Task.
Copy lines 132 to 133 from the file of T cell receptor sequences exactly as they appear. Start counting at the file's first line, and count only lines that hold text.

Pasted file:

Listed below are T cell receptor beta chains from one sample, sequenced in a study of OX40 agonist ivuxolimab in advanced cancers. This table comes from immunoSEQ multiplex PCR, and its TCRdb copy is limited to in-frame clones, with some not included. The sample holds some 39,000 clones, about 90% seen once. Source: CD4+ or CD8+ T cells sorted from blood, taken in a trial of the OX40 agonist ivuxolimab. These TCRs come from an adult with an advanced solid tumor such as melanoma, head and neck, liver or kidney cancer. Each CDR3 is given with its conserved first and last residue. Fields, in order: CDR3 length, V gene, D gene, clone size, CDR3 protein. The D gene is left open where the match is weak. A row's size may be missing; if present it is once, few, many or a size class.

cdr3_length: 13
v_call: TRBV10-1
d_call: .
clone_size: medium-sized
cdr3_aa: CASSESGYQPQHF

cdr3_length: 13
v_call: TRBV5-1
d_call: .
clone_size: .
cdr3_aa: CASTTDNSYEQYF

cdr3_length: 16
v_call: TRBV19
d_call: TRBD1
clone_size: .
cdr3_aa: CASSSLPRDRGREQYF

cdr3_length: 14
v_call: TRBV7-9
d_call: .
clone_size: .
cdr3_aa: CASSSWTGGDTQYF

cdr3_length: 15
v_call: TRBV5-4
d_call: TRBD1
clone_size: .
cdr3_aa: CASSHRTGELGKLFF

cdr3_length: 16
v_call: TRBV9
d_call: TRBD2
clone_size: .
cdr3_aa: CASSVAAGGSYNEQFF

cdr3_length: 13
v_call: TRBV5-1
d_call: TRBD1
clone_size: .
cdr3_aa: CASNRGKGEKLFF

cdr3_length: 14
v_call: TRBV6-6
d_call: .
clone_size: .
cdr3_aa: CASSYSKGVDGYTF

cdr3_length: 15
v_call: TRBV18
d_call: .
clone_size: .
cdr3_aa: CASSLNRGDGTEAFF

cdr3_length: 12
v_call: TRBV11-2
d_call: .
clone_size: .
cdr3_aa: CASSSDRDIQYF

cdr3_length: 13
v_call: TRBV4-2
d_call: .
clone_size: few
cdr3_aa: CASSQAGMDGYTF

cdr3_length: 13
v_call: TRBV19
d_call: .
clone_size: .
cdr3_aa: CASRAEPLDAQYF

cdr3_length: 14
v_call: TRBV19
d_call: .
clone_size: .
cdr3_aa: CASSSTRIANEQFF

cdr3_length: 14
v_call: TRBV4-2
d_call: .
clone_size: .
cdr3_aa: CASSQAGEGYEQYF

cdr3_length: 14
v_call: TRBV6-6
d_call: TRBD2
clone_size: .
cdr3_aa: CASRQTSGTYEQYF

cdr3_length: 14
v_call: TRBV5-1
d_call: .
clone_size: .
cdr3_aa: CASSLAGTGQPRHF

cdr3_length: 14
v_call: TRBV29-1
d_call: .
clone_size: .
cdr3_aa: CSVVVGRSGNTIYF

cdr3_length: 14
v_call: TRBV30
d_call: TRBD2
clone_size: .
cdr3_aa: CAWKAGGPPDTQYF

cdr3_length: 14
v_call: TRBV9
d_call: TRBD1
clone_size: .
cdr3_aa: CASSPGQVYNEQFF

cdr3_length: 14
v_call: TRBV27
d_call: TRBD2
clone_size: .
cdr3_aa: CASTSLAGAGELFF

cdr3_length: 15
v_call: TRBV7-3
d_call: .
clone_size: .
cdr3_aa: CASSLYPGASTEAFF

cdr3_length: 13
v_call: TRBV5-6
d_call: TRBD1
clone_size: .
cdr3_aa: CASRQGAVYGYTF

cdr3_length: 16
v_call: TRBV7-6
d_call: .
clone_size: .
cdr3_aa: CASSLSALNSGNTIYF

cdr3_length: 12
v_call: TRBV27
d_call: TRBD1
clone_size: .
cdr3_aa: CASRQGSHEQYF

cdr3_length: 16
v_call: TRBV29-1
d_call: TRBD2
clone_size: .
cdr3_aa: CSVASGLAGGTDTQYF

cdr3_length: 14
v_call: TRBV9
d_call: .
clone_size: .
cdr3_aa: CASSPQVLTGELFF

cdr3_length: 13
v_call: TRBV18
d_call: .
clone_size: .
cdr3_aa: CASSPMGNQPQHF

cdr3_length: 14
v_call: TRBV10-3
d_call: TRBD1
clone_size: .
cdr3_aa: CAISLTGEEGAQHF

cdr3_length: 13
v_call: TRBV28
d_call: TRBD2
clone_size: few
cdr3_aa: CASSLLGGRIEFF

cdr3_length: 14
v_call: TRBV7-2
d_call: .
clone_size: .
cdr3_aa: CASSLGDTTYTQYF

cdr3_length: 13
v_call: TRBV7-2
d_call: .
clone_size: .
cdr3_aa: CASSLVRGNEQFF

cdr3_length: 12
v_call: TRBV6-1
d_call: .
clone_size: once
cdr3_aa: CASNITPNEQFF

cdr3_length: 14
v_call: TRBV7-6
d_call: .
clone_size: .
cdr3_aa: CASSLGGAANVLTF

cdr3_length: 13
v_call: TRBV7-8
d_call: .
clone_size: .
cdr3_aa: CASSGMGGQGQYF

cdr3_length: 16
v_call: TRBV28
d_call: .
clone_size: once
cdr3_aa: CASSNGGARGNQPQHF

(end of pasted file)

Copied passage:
cdr3_length: 13
v_call: TRBV18